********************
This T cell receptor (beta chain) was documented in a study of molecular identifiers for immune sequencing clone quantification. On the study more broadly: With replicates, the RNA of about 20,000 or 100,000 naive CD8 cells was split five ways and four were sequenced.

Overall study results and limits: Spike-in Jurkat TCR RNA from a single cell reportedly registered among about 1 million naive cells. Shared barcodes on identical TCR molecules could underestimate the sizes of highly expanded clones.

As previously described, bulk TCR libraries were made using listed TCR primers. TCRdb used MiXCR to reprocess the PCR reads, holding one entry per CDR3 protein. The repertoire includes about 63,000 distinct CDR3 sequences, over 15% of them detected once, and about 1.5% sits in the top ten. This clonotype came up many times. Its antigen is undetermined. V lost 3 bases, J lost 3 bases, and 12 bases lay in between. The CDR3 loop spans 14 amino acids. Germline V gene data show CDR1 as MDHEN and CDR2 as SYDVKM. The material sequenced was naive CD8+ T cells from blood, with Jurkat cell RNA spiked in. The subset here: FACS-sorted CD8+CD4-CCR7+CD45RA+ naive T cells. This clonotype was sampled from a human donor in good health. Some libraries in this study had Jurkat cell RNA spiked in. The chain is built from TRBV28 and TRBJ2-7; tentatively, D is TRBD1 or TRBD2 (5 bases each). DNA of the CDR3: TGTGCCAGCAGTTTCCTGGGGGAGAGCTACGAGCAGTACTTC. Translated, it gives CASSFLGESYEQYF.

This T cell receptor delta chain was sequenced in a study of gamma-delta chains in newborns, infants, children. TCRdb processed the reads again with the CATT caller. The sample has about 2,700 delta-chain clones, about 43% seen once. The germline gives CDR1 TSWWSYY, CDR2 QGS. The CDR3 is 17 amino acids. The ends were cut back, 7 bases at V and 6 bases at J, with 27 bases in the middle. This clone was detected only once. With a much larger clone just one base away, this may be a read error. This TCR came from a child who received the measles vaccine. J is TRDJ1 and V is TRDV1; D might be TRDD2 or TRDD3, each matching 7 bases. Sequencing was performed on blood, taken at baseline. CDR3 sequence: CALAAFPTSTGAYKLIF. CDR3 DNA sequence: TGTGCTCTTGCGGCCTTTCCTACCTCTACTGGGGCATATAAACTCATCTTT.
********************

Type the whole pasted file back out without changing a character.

This T cell receptor (beta chain) was documented in a study of molecular identifiers for immune sequencing clone quantification. On the study more broadly: With replicates, the RNA of about 20,000 or 100,000 naive CD8 cells was split five ways and four were sequenced.

Overall study results and limits: Spike-in Jurkat TCR RNA from a single cell reportedly registered among about 1 million naive cells. Shared barcodes on identical TCR molecules could underestimate the sizes of highly expanded clones.

As previously described, bulk TCR libraries were made using listed TCR primers. TCRdb used MiXCR to reprocess the PCR reads, holding one entry per CDR3 protein. The repertoire includes about 63,000 distinct CDR3 sequences, over 15% of them detected once, and about 1.5% sits in the top ten. This clonotype came up many times. Its antigen is undetermined. V lost 3 bases, J lost 3 bases, and 12 bases lay in between. The CDR3 loop spans 14 amino acids. Germline V gene data show CDR1 as MDHEN and CDR2 as SYDVKM. The material sequenced was naive CD8+ T cells from blood, with Jurkat cell RNA spiked in. The subset here: FACS-sorted CD8+CD4-CCR7+CD45RA+ naive T cells. This clonotype was sampled from a human donor in good health. Some libraries in this study had Jurkat cell RNA spiked in. The chain is built from TRBV28 and TRBJ2-7; tentatively, D is TRBD1 or TRBD2 (5 bases each). DNA of the CDR3: TGTGCCAGCAGTTTCCTGGGGGAGAGCTACGAGCAGTACTTC. Translated, it gives CASSFLGESYEQYF.

This T cell receptor delta chain was sequenced in a study of gamma-delta chains in newborns, infants, children. TCRdb processed the reads again with the CATT caller. The sample has about 2,700 delta-chain clones, about 43% seen once. The germline gives CDR1 TSWWSYY, CDR2 QGS. The CDR3 is 17 amino acids. The ends were cut back, 7 bases at V and 6 bases at J, with 27 bases in the middle. This clone was detected only once. With a much larger clone just one base away, this may be a read error. This TCR came from a child who received the measles vaccine. J is TRDJ1 and V is TRDV1; D might be TRDD2 or TRDD3, each matching 7 bases. Sequencing was performed on blood, taken at baseline. CDR3 sequence: CALAAFPTSTGAYKLIF. CDR3 DNA sequence: TGTGCTCTTGCGGCCTTTCCTACCTCTACTGGGGCATATAAACTCATCTTT.